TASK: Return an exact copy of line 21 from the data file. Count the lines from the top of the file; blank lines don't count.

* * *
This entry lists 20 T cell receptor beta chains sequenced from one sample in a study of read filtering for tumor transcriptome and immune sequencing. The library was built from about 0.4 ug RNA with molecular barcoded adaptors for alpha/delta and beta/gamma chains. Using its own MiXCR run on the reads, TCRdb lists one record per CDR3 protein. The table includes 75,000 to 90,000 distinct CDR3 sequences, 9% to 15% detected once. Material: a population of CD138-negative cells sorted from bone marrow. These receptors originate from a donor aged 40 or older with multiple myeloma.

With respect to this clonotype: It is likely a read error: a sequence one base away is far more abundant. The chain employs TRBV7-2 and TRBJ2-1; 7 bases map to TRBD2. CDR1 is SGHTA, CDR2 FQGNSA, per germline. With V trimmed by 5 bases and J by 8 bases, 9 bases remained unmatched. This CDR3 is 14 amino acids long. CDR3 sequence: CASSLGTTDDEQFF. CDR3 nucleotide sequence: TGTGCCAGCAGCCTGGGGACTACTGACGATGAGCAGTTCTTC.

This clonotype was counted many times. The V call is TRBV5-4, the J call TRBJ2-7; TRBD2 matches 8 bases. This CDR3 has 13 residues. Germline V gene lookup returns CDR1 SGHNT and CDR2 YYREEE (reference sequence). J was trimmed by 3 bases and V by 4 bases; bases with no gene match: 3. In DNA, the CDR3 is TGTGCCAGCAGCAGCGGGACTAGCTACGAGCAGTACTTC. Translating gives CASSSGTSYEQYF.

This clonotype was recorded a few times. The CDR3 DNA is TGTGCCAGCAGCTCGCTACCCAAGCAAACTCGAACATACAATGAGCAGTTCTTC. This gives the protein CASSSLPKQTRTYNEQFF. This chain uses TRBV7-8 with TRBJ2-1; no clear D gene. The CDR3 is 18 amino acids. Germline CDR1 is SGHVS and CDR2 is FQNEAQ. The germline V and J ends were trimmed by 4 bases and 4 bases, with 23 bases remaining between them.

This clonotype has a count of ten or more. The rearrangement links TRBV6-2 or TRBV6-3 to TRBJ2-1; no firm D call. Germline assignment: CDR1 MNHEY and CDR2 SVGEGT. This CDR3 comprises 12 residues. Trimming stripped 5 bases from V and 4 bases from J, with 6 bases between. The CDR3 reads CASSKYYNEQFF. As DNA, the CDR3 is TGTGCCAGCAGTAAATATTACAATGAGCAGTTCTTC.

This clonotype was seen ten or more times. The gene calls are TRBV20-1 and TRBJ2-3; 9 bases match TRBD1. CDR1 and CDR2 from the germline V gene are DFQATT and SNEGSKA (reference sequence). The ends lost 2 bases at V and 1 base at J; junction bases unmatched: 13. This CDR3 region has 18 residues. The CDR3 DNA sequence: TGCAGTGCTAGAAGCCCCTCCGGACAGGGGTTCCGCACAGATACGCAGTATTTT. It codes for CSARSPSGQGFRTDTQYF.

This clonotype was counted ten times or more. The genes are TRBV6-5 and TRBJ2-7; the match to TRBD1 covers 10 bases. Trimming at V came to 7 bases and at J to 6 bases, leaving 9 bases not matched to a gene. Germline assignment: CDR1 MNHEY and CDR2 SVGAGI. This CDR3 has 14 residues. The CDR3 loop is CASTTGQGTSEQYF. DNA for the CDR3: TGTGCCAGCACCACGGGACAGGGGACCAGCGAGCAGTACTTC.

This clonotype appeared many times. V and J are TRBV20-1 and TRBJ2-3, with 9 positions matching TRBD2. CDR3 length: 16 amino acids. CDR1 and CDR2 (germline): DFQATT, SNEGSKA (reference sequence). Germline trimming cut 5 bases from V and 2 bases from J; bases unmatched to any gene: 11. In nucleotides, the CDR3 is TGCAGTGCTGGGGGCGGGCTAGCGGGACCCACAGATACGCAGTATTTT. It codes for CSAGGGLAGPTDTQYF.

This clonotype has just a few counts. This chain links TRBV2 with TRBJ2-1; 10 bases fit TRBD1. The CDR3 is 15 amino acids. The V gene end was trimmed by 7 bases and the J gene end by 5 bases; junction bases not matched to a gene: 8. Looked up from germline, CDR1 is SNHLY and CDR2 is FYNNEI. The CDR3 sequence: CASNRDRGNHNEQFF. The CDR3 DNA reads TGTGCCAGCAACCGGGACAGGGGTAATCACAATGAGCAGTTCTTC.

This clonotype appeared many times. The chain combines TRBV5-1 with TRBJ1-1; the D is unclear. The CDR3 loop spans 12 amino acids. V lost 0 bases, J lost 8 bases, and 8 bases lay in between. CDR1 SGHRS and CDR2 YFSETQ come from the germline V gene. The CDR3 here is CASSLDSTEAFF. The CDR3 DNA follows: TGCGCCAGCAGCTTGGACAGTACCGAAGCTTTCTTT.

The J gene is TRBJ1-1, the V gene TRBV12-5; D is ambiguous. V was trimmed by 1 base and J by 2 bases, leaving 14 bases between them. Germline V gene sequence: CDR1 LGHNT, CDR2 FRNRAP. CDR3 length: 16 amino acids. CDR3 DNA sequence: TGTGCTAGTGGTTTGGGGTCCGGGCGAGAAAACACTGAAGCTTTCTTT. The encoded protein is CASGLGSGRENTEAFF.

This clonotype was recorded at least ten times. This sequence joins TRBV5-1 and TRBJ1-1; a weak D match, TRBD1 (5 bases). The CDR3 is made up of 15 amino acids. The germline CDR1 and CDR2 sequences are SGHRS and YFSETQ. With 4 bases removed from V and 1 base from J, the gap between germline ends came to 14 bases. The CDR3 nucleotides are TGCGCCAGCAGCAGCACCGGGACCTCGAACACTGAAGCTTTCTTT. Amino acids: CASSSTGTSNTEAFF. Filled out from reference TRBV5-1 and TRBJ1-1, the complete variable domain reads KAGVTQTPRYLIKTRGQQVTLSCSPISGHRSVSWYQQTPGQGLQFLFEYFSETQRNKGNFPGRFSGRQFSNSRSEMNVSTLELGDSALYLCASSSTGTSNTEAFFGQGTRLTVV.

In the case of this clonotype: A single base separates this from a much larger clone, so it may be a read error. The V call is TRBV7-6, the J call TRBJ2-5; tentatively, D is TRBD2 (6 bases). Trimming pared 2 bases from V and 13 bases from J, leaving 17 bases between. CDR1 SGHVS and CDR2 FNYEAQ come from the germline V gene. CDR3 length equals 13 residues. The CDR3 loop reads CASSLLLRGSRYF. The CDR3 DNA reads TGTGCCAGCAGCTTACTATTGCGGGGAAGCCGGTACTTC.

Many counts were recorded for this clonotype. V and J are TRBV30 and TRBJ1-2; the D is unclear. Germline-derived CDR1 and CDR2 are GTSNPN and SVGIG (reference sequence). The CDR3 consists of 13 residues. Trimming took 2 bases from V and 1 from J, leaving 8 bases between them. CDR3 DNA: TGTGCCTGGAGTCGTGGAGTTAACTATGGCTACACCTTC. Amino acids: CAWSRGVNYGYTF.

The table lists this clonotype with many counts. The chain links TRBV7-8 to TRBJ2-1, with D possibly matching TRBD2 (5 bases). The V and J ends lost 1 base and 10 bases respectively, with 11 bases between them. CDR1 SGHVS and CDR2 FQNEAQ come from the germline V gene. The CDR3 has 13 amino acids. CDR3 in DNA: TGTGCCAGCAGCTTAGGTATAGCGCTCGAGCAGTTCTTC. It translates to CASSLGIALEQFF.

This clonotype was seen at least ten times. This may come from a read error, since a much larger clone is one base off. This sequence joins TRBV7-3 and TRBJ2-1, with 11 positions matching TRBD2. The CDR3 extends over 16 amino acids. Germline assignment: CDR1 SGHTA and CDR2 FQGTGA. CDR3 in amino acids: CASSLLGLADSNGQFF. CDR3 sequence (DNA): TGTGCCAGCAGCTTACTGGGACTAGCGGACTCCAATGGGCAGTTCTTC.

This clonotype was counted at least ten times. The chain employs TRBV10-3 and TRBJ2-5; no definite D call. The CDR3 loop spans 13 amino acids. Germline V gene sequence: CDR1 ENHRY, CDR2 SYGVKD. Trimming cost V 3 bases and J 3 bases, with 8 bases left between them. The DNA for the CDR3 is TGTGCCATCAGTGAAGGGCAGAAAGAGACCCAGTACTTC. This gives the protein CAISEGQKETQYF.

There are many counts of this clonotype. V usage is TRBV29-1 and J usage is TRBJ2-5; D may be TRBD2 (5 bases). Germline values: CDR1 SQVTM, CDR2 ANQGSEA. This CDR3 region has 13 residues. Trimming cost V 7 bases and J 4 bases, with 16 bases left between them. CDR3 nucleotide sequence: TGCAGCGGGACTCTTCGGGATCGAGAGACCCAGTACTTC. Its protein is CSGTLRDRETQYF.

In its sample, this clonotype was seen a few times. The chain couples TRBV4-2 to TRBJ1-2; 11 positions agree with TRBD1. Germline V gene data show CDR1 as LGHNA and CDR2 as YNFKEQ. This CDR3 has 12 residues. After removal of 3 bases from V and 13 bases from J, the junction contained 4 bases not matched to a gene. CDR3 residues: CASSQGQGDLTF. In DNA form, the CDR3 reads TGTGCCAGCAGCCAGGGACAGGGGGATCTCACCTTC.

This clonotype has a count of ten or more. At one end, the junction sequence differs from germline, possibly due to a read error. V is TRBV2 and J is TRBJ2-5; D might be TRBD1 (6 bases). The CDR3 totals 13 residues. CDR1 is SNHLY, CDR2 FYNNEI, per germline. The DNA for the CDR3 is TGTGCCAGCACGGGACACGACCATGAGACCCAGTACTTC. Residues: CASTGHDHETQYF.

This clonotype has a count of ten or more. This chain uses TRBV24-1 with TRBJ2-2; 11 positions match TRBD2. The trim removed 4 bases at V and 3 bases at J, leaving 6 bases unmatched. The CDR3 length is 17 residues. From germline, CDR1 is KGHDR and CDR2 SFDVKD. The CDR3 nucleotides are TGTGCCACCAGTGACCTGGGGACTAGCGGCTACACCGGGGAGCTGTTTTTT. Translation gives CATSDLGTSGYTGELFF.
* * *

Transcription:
This clonotype has a count of ten or more. This chain uses TRBV24-1 with TRBJ2-2; 11 positions match TRBD2. The trim removed 4 bases at V and 3 bases at J, leaving 6 bases unmatched. The CDR3 length is 17 residues. From germline, CDR1 is KGHDR and CDR2 SFDVKD. The CDR3 nucleotides are TGTGCCACCAGTGACCTGGGGACTAGCGGCTACACCGGGGAGCTGTTTTTT. Translation gives CATSDLGTSGYTGELFF.